The hut was old and wooden, creaking faintly though
there was no wind. The most unusual thing, however, wasn’t
the house itself, but what held it up. It stood on a pair of massive
bird legs, gnarled and yellow, blunt talons digging into
the mud. The legs were crouched low, as if sleeping, but every
so often they shifted restlessly, causing the whole house
to shudder and groan.
The conclusion to the Iron Fey series was not, I repeat, not disappointing. I'm not gonna lie. I had The Iron King and The Iron Daughter in my library for oh, since they came out. So, when I was presented with the opportunity to be a part of this blog tour, I accepted, thinking that it would give me motivation to pick up and read these books that have been physically in my TBR pile, but had been surpassed by more pressing book club books and other books with deadlines. I've read the entire series in the last two days. I've been pushed and pulled in so many directions! Some little book gremlin was trying to make me miss out on this book tour.
But I have triumphed! I have finished the series! And I have to say that I am over-freakin'-joyed that Julie Kagawa wrote The Iron Knight. I hated The Iron Queen. Loathed the "Ultimate Noble Sacrifice" ending. Wouldn't have read the fourth book either if it wasn't for this blog tour... and I'm so glad I did.
I entered the book skeptical that Kagawa could write an entire book successfully from Ash's point of view. After the first five pages, I sighed out loud, growled, and said, "No. You can't write Ash the same as Meghan." It's true. Five cats as my witness, but then after page ten, I was like "There we go! Now we're cookin'." And it just got better from there. I enjoyed the banter and tension between Puck and Ash, but most of all, of this series packed with epic quests, I loved Ash's final one the best.
Of all of the journeys throughout this series, The Iron Knight details the most emotionally charged, the most riveting, and the most human. I both squealed with elation and cried tears of sorrow while joining Ash on his mission. I was more emotionally attached after the first chapter of The Iron Knight than I was after reading the entirety of The Iron Queen. As the pages and words flew past me, this world was created around me and I was tossed and tumbled through all of it - the relationships, the feelings, the conflicts. A really, really good read. In fact, the more I reflect on it, the better it gets. I love those kind of books. And I adored the ending. The only thing that I didn't adore was the amount of impertinent detail throughout the series. Though it gave me as a reader a great sense of place, I felt like it impeded the flow of the story in many a place. But that's a personal preference thing. Monster would probably adore these books; they're right up his alley.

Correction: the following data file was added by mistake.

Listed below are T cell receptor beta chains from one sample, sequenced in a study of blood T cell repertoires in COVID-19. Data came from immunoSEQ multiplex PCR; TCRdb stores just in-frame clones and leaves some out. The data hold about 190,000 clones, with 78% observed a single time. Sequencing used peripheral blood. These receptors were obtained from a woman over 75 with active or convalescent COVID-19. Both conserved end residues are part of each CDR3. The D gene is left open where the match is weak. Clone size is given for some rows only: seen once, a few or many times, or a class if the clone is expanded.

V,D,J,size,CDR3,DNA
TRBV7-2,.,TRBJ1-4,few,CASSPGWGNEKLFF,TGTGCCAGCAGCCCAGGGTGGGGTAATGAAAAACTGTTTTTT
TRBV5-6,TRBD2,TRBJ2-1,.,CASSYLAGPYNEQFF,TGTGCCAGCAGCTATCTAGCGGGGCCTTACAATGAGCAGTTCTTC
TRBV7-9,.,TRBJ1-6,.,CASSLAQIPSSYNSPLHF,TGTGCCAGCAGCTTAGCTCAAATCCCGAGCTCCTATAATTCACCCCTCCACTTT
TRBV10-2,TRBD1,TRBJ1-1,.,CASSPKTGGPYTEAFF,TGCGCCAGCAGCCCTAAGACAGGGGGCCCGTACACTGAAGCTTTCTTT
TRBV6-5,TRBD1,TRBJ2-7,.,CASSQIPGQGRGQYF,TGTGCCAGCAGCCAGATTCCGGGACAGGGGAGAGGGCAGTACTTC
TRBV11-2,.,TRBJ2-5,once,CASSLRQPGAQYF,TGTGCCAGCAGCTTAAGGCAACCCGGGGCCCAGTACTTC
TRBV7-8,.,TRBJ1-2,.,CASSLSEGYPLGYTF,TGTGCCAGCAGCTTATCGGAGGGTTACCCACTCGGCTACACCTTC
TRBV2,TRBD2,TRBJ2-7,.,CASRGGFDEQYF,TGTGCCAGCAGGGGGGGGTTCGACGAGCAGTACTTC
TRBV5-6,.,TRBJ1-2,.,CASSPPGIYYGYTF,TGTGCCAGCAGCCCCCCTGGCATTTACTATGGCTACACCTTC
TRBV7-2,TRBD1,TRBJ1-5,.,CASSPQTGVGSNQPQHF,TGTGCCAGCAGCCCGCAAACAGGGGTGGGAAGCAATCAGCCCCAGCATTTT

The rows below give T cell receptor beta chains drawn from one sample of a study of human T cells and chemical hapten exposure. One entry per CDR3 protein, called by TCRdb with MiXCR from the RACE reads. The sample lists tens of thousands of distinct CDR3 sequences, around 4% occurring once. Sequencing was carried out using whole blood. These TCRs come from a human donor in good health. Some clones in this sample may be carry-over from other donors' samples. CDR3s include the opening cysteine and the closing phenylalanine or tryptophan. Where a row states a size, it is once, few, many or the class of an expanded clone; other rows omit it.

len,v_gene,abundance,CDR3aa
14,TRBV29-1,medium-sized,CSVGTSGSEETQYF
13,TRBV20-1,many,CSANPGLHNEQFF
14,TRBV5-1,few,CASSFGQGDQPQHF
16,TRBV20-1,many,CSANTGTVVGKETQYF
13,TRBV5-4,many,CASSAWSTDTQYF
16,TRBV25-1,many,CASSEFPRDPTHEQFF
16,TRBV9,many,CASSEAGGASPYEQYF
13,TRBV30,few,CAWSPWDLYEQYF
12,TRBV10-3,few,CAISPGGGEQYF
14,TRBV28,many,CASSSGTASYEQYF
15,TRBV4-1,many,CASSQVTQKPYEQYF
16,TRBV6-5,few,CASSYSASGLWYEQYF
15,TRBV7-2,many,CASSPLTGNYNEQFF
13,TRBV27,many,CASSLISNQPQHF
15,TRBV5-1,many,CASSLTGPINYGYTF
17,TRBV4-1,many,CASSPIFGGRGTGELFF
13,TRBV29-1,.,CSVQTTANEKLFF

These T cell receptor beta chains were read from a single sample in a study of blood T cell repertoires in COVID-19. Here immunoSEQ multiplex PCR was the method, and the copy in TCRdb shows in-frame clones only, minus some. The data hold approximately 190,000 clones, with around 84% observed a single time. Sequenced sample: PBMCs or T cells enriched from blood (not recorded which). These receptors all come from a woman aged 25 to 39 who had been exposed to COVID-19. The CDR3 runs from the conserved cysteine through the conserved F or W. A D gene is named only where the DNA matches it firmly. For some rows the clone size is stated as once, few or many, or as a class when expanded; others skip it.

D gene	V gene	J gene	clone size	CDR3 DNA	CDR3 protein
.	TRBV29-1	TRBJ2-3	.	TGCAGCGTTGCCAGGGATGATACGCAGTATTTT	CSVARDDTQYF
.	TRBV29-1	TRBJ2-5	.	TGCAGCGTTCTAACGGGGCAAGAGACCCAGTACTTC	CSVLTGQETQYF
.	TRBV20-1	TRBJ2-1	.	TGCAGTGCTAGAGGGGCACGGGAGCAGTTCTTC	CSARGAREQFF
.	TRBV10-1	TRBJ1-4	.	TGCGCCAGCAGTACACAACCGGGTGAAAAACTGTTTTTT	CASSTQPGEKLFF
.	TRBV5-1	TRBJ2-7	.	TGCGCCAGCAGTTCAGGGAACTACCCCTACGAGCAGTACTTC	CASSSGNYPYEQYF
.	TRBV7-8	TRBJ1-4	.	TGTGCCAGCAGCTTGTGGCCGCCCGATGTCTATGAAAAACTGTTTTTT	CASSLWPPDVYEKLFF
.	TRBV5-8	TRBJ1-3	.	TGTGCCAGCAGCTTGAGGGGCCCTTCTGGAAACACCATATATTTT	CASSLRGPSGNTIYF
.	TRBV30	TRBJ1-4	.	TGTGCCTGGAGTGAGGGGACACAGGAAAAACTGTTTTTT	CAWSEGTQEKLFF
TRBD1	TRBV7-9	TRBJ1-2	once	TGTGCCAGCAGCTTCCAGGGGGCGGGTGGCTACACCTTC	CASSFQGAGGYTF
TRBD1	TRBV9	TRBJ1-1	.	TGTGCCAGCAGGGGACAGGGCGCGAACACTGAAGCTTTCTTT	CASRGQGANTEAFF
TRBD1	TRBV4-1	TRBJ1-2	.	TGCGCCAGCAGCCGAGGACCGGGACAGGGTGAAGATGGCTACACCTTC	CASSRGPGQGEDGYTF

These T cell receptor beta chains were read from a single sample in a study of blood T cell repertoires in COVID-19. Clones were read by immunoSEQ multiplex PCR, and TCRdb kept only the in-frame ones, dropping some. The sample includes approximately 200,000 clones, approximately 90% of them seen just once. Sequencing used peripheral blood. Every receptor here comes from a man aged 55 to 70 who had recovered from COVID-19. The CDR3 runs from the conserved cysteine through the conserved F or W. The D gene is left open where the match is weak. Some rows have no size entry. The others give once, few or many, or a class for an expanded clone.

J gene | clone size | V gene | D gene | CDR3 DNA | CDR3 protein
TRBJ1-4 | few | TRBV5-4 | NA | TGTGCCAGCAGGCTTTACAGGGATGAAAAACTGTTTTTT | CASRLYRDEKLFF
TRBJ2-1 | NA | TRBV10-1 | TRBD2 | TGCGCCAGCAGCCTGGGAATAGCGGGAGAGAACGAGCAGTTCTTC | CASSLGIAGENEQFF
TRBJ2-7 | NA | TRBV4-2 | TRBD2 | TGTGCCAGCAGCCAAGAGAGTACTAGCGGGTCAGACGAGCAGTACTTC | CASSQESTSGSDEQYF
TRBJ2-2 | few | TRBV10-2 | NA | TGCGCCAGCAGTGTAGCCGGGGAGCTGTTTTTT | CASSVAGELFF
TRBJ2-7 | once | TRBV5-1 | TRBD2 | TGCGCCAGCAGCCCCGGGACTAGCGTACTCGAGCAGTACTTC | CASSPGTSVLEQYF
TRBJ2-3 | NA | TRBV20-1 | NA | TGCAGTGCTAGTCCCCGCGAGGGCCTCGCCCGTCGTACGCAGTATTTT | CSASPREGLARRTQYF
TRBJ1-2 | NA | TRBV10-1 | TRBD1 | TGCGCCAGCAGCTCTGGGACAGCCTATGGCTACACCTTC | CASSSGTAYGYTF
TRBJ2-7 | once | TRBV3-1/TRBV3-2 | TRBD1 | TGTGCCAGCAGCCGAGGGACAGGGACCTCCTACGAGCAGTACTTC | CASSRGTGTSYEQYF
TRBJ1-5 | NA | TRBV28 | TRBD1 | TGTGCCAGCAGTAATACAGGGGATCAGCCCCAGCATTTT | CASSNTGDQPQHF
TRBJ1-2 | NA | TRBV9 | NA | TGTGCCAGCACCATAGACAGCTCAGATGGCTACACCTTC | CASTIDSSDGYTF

There's one last little issue I must address. And that's the blurb on the cover that calls this series the next Twilight. In fact, I think the only thing that these two series have in common is that there are four books in them, and a girl who has a choice between two love interests. But the length and conflict of the love interests is not nearly the same. And neither are the sacrifices and motivations. There are actually reasons for those in this series. I think it would be better compared to Tolkien's Lord of the Rings. All of the epic adventure and danger at every turn is more similar to his work than anything else I can recall reading. The Iron Fey is more of an epic urban fantasy, heavy emphasis on the fantasy. The plot, characters, and writing are 400% stronger than those of Meyer's Twilight, and it's an insult to Kagawa to insinuate that they are even on the same plane.
Back to the fun part... At the end of the book, there are three supplements. The first, Survival Guide To The Nevernever. The second, a very enlightening interview with Julie (and Ash and Puck). The third, a set of discussion questions for reading groups. Being a book group coordinator, I wish that these were in each of the four books, but alas, I'll take what I can get.
The last of those questions asks this, "One of the premises behind Julie Kagawa's fairy world is that faeries exist and become more powerful when humans remember them, tell stories about them, and dream of them. What kind of power do dreams and the imagination have on humankind? How are they important in our lives?
Answer that in the comment section below to be entered to win your own copy of The Iron Knight. One entry per person. Ends 11/24/11 at 11:59PM. A black friday gift for the winner! Open internationally.
Also, check out another take on The Iron Knight at Harmony Radiant Reads.